I am suffering from Gustatory Sweating (my face starts to sweat when I eat) and I was wondering if Botox would be able to help me treat this condition. I have read many medical journals and I found out that since Botox is used for hyperhidrosis (excessinve sweating) of the armpits, hands, and feet, Botox A injections can be used to treat my condition as well. I consulted a doctor, who sadly, told me that she could only administer such on my forehead, as it would give a paralyzed look if put anywhere else on my face. My problem is that most of the upper half of my face (nose, surrounding area, temples, and forehead) is afflicted. Is this true, or would a special technique be necessary to get this condition treated?
Botox to Treat Gustatory Sweating?
Doctor Answers (7)
Botox for Gustatory Sweating and Excessive Drooling
Not only has Botox been helpful in patients with Frey's syndrome (gustatory sweating)but a study published in 2004 showed that there can be dramatic reduction of salivary flow in patients with drooling, salivary fistulas, or chronic sialadenitis by local injection of Botox.
In an extended report, the authors showed that in 33 patients, the effect of Botox lasted for approximately 3 months. Based on their results, the authors recommend Botox injection as the therapy of choice in patients with the problem of drooling.
Gustatory sweating and Botox
Botox has been used effectively for gustatory sweating in patients that have this pathway usually after previous parotid gland surgery.
Botox Is Effective and Safe for Gustatory Sweating
Botox binds to and temporarily deactivates a specific type of nerve. This type of nerve activates voluntary muscles (things like your heart and bowels are not voluntary), sweat glands, and saliva glands. Gustatory sweating (Frey's Syndrome) occurs when the nerve that is supposed to go to your saliva gland gets cross wired (usually from trauma/surgery) and instead activates sweat glands on the cheek.
Botox can be injected superficially into the skin, sort of like an allergy test patch, to block the sweat glands in the skin. A skilled injector can do this with only a very minimal risk of affecting the muscles deep to the skin. I have treated several patients for gustatory sweating with excellent results lasting about 6 months.
Web reference: http://www.dr-apo.com/botox
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Botox for Gustatory Sweating
I have successfully treated many patients here in San Diego for this exact problem. You have to be very careful how you inject the Botox for this particular problem as it is different than injected Botox for unwanted muscle movement. There is always a chance that the Botox can migrate deeper and affect the underlying muscles - thus leading to a partially paralyzed look. However, this can hopefully be minimized by going to an experienced Botox injector.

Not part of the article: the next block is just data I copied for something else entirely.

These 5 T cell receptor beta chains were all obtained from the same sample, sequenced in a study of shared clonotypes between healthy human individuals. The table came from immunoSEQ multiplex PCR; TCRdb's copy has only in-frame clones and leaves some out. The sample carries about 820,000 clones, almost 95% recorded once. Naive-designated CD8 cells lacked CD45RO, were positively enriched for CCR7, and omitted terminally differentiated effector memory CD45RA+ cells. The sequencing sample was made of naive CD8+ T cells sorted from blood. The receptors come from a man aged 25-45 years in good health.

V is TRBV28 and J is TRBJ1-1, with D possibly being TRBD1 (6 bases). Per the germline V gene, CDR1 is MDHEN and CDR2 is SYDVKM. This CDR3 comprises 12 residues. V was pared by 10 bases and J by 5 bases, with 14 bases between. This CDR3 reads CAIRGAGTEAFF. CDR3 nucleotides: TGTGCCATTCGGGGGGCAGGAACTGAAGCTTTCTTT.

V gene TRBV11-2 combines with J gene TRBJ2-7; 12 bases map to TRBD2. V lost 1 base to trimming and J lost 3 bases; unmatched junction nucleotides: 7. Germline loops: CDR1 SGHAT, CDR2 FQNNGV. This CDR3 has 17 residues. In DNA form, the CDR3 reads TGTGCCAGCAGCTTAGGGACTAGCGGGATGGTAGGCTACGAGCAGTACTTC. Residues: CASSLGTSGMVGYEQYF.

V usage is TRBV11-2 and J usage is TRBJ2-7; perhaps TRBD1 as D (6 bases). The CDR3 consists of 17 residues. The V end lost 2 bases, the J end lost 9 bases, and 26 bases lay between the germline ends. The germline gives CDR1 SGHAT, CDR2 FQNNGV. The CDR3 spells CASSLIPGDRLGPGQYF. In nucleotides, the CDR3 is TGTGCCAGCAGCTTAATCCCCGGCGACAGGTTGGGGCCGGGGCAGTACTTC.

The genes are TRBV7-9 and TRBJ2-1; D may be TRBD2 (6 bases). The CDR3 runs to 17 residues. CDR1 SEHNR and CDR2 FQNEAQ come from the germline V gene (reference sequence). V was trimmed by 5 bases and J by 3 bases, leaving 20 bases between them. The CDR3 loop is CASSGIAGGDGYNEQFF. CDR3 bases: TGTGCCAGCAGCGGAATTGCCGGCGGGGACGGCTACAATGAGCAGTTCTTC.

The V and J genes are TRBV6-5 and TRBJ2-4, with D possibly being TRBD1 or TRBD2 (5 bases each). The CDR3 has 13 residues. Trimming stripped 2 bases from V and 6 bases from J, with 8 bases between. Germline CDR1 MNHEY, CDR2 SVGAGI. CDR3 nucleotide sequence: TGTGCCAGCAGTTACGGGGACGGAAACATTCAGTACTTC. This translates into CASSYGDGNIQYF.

Gustatory Swelling may be treated with Botox
Since the arrival of Botox, many non-cosmetic options have been found for this important medication. Gustatory sweating may be treated with Botox. The most important thing is to find a physician with excellent knowledge of facial nerve anatomy and experience in treating Frey’s syndrome.
For more information on Botox or to schedule an iConsult, please visit us online at:
Web reference: http://www.miamiaesthetic.com/botox.htm
There are reports of Botox being used for gustatory...
There are reports of Botox being used for gustatory sweating. In this regard, I woudl suggest visiting with either an ENT physician or a facial plastic surgeon who was trained as an ENT physician. ENT physicians deal with gustatory sweating after facial surgery as a matter of their training. In some cases, additional surgical procedures can be performed which can help the sweating. As the physician you consulted pointed out, improper injection for gustatory sweating can produce facial paralysis so care must be taken during the injection process.
This is an excellent question. Gustatory sweating is...
This is an excellent question. Gustatory sweating is often caused by a previous surgical procedure on the face, either cosmetic or reconstructive. There are several options for treatment, including surgery, but there are reports in our Plastic Surgery Literature of folks using Botox to control it. This is a procedure that, just like all Botox treatments, should be administered by an experienced injector, but it can be done. The downside: besides the risks of causing facial asymmetry, any benefit will be temporary and will require multiple treatments througout your life.
Surgical treatments, including placing a dermal graft or a piece of Alloderm as a spacer between your skin and the underlying tissues, is an excellent option and will usually provide a very nice and durable result, it is placed thorough a standard hidden facelift incision, and can be a permanent solution.
Bottom line: talk to a plastic surgeon not only skilled in cosmetic surgery but also in reconstructive surgery-- this person will be uniquely trained an dqualified to lay out your options for you.
These answers are for educational purposes and should not be relied upon as a substitute for medical advice you may receive from your physician. If you have a medical emergency, please call 911. These answers do not constitute or initiate a patient/doctor relationship.